Psalm 24: Heads up

Ephesus: looks like bits of this gate have already been lifted.

‘Clean hands, pure heart’ (4)

Psalm 24 appears to be a gradual or entrance song, as the people ascend to the ‘hill of God’. It opens by declaring divine ownership of the creation, then asks who then can enter the holy places?

The answer, of course, is “those with clean hands and a pure in heart”. Verse 6 brings the additional insight that this might include whose who seek the ‘face’, the presence and influence of the God of Jacob.

The psalm then goes on to the familiar “Lift up your heads, O ye gates” section, made popular in some old hymns and in Handel’s rousing chorus in The Messiah.


Half way through the second half of G F Händel’s oratorio The Messiah we hear:

Lift up your heads O ye gates, and be ye lift up ye everlasting doors and the King of Glory shall come in …

‘Lift up your heads’, chorus in 1902 Novello edition of Handel’s The Messiah

Händel chose to use this text from Psalm 24 antiphonally. A melodious trio by women’s voices (SSA) introduces these lines quite sweetly; mens’ voices then come in asking: ‘Who is this King of Glory?’ to be answered by the women: ‘The Lord strong and mighty’.

By page 3, the combined chorus is in full swing — a harbinger of more fiery music to come as Handel moves towards Psalm 2 with two later choruses, Why do the nations so furiously rage? and the energetic Let us break their bonds asunder.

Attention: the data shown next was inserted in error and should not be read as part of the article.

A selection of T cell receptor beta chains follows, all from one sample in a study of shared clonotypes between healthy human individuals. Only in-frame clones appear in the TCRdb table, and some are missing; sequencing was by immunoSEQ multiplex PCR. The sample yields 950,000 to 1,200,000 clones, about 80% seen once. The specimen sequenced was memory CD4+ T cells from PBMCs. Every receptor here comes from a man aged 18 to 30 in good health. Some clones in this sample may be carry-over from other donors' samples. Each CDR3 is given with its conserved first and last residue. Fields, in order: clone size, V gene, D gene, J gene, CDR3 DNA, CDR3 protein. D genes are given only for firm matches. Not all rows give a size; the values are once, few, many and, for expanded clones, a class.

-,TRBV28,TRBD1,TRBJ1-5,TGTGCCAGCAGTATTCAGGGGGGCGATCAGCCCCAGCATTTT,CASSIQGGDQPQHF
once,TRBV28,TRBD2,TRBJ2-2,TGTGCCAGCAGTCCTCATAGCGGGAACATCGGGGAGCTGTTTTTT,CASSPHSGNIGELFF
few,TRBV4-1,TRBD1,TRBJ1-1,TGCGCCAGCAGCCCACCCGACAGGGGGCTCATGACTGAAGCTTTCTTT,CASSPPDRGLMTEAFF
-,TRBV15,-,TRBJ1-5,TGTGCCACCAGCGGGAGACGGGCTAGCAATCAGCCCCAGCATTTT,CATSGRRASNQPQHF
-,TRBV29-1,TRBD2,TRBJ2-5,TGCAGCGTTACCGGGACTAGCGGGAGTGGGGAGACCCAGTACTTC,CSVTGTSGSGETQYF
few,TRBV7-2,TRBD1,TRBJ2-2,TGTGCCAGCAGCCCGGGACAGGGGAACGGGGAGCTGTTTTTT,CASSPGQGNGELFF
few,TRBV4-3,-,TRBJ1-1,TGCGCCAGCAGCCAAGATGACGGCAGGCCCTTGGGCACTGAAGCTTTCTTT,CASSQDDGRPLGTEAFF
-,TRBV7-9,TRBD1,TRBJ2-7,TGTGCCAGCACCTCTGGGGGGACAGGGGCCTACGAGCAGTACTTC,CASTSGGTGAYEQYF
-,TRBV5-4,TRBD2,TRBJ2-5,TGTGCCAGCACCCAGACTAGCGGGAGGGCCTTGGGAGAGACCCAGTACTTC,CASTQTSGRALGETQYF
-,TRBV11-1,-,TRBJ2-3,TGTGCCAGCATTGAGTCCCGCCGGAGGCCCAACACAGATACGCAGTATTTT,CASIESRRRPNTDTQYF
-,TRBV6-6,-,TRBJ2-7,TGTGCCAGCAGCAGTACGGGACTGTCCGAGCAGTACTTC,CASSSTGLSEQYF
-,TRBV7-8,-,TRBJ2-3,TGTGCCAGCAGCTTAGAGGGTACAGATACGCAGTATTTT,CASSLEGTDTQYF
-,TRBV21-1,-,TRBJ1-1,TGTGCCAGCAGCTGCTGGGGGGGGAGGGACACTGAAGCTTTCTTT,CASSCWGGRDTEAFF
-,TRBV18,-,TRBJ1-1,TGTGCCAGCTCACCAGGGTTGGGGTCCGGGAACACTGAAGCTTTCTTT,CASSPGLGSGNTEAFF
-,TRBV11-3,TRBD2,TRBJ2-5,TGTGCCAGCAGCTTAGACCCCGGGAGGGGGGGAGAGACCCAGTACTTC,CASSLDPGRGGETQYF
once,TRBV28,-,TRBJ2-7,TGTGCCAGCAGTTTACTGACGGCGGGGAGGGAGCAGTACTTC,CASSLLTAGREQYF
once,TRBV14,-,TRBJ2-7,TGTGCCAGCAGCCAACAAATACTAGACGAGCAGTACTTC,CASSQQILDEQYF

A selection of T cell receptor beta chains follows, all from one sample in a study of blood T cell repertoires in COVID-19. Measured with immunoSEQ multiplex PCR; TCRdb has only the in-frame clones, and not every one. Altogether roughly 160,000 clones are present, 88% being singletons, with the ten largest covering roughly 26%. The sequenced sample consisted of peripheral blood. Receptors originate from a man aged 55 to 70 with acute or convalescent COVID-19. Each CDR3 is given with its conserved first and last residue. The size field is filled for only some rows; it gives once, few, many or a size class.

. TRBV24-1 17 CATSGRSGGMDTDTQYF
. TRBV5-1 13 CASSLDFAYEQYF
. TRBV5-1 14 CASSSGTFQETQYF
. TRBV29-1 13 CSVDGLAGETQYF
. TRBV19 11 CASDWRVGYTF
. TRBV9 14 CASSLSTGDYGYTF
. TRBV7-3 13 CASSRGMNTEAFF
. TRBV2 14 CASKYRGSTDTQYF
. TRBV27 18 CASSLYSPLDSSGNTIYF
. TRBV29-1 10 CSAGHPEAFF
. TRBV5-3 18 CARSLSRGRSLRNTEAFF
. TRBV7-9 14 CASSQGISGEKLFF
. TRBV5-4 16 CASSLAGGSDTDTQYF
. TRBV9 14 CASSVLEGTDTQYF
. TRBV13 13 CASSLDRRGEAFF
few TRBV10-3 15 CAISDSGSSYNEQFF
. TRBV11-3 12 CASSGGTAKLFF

If all that sounds familiar, you may also be thinking of the old hymn ‘Ye gates lift up your heads on high’ in various hymn books, including TiS 12 but also the old Scottish psalters, to the tune ST. GEORGE. In this venerable arrangement, the men again get to sing: ‘But who of glory is the king?’

Leaping a couple of centuries ahead, we find more antiphonal settings in both PFAS and TEP:

  • PFAS 24E is a setting of an Israeli tune (279 in TiS) The king of glory comes, the nation rejoices, with different words following the psalm text
  • Everett in The Emergent Psalter has used his typically innovative harmonies to write a simple but effective response with two lines that can be sung by two halves of the hall. In local practice, verses have been adapted to sing to the same tune — thereby making it both responsorial and antiphonal!
Domini est terra, et plenitudo ejus / The earth is the Lord’s, and all that therein is.’ Ps 24 in the Rutland Bible, c.1260 CE. British Library MS 62925

A different setting, which incidentally has an ascending trajectory, using the same text:

Cantor: Who shall ascend to the hill of God?
Response: Those with clean hands and a pure heart. (vs 3, 4)

Verses are sung to a tone which is drawn directly from the tune and harmonies, without the rhythm. Ps24 music here>

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